I would have to agree with Olivia but for one thing. There is overwhelming evidence that Jesus not only lived and was crucified, but that he rose to life on the third day. I don’t expect Olivia, or any atheist to agree with that, but hear me out. If, in fact, Jesus rose from the dead, his life and words take on a whole new meaning. It would be reasonable to conclude that I’m faced not with a mere man, but with someone of godlike power and character. So if his words are contradictory, I’ll assume I’ve misunderstood them, not that he’s speaking out of both sides of his mouth. Once you grant that he conquered death everything else falls into place, including what happens at our own death.
Now integrity demands that if it’s proven that Jesus did not vanquish the grave I jettison my christian convictions in favor of a world and life view akin to Olivia’s. No melodrama here. Paul wrote, “if Christ has not been raised, then our preaching is in vain and your faith is in vain.” (I Corinthians 15:14) Conversely if after examining all the evidence for Christ’s resurrection he’s proved to be alive, I’d hope an honest atheist would reconsider.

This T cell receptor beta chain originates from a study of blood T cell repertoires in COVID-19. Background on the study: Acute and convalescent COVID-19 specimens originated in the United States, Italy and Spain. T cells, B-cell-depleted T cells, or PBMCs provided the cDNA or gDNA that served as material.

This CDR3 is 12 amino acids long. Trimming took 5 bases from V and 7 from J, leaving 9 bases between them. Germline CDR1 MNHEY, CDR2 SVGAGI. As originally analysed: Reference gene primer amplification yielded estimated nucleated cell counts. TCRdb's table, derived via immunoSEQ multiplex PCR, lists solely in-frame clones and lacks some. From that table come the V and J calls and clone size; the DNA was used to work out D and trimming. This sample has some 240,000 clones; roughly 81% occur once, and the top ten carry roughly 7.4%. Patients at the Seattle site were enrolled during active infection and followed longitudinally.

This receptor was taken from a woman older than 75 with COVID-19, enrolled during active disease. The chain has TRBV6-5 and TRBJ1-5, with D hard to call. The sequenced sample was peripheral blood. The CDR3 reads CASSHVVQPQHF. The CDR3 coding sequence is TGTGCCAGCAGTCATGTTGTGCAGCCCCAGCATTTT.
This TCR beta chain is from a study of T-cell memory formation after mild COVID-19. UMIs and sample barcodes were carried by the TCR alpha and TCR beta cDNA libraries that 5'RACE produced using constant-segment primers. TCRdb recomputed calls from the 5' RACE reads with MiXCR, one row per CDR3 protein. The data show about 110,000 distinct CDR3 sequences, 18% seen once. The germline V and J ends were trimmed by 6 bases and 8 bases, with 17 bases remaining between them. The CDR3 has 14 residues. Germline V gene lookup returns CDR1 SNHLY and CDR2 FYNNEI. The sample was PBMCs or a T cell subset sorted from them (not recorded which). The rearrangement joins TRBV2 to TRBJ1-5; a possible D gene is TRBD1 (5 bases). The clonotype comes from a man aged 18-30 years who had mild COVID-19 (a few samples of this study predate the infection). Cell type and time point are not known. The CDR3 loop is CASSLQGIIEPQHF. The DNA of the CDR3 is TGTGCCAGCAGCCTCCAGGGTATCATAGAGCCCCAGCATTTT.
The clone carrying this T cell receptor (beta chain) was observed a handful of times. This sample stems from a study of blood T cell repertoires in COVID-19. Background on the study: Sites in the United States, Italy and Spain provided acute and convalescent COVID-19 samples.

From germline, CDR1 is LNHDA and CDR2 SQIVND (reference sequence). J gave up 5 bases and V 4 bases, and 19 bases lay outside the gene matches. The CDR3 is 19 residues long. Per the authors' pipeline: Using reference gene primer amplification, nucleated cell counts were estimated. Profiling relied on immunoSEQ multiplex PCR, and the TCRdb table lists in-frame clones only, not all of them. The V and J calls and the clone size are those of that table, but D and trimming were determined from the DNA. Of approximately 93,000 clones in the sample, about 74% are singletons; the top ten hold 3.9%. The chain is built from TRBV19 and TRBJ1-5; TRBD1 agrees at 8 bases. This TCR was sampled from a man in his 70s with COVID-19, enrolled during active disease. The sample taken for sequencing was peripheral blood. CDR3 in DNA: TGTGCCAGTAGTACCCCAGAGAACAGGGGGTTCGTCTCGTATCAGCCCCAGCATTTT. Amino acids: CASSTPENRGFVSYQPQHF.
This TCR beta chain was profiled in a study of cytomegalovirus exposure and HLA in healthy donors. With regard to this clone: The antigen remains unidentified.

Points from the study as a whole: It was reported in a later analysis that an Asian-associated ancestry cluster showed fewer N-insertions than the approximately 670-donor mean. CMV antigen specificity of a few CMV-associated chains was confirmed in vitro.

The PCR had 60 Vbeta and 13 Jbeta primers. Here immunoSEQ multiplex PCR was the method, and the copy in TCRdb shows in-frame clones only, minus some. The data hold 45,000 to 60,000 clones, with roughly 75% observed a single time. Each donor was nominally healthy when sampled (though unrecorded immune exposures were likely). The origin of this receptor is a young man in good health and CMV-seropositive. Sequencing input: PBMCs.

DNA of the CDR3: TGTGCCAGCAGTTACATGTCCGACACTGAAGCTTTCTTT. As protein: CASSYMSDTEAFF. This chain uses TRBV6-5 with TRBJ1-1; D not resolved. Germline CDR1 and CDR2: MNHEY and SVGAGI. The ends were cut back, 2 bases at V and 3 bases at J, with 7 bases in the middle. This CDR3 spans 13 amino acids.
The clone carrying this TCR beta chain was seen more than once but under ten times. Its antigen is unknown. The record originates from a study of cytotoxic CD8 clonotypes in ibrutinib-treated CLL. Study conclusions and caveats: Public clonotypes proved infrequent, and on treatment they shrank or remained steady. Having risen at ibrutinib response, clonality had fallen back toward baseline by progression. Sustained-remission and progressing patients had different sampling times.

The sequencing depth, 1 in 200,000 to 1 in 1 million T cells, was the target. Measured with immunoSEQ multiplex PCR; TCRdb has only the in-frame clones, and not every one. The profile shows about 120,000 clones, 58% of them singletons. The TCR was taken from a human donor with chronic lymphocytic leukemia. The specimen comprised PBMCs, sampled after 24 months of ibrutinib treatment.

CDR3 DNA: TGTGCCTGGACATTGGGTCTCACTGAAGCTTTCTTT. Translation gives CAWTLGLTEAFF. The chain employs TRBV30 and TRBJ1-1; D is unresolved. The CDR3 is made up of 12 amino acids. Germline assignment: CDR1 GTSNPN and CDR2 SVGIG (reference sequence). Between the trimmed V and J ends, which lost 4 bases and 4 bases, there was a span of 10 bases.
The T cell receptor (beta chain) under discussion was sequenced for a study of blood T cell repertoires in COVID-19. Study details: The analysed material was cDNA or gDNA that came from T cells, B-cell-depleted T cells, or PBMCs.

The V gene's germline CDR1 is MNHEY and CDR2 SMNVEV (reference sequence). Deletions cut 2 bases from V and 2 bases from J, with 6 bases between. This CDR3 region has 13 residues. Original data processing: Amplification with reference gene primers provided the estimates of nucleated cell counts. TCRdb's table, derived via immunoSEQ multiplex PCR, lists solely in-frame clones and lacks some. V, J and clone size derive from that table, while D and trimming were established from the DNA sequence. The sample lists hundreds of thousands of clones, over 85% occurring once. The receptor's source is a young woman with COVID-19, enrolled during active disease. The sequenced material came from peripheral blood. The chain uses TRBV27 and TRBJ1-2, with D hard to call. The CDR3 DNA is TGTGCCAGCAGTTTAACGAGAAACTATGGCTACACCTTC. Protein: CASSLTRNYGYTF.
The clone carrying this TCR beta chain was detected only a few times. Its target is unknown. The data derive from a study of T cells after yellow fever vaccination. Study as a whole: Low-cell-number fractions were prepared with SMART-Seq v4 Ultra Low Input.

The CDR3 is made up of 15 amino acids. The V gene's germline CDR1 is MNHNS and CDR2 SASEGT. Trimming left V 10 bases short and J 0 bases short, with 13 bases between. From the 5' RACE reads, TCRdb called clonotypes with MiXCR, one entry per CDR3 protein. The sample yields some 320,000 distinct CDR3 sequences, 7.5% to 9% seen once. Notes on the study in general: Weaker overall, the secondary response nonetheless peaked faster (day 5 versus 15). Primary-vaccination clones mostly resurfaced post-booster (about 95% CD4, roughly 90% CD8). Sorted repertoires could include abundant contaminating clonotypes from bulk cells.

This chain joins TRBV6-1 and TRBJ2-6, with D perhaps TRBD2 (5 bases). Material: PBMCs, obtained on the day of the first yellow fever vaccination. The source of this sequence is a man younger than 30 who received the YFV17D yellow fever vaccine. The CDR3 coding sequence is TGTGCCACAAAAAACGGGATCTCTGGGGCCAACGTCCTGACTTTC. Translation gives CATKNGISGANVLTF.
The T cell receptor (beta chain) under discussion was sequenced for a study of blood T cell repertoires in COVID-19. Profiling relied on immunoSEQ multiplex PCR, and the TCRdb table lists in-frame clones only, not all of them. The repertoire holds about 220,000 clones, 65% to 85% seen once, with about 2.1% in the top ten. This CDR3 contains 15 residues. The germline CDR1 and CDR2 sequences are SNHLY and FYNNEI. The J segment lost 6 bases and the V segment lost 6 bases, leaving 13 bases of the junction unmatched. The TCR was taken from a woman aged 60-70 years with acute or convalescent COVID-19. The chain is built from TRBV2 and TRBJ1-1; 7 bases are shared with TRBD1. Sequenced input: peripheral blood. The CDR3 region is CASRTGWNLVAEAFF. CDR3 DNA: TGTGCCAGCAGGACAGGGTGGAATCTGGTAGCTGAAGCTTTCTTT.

Finally, I’ve never met Olivia. If we did meet, I’d enjoy her company over a cup of coffee. Everyone created by God is worth respecting and getting to know even if the person doesn’t believe there is a God.
Olivia's final comment
I want to thank Crane for setting up this interview. It's a really wonderful experience to have some honest dialogue between a theist and an atheist. I agree with most of his conclusions, and if I were presented with strong evidence of Jesus' resurrection, or of some other immediate intervention of God in the world, I would be forced to change my beliefs. We all start with the evidence that's presented to us, analyze it through our own lens, and work from there. I can begrudge no one the conclusions they have come to through their own honest contemplation. This experience has made two of us that would look forward to a cup of coffee and a good discussion.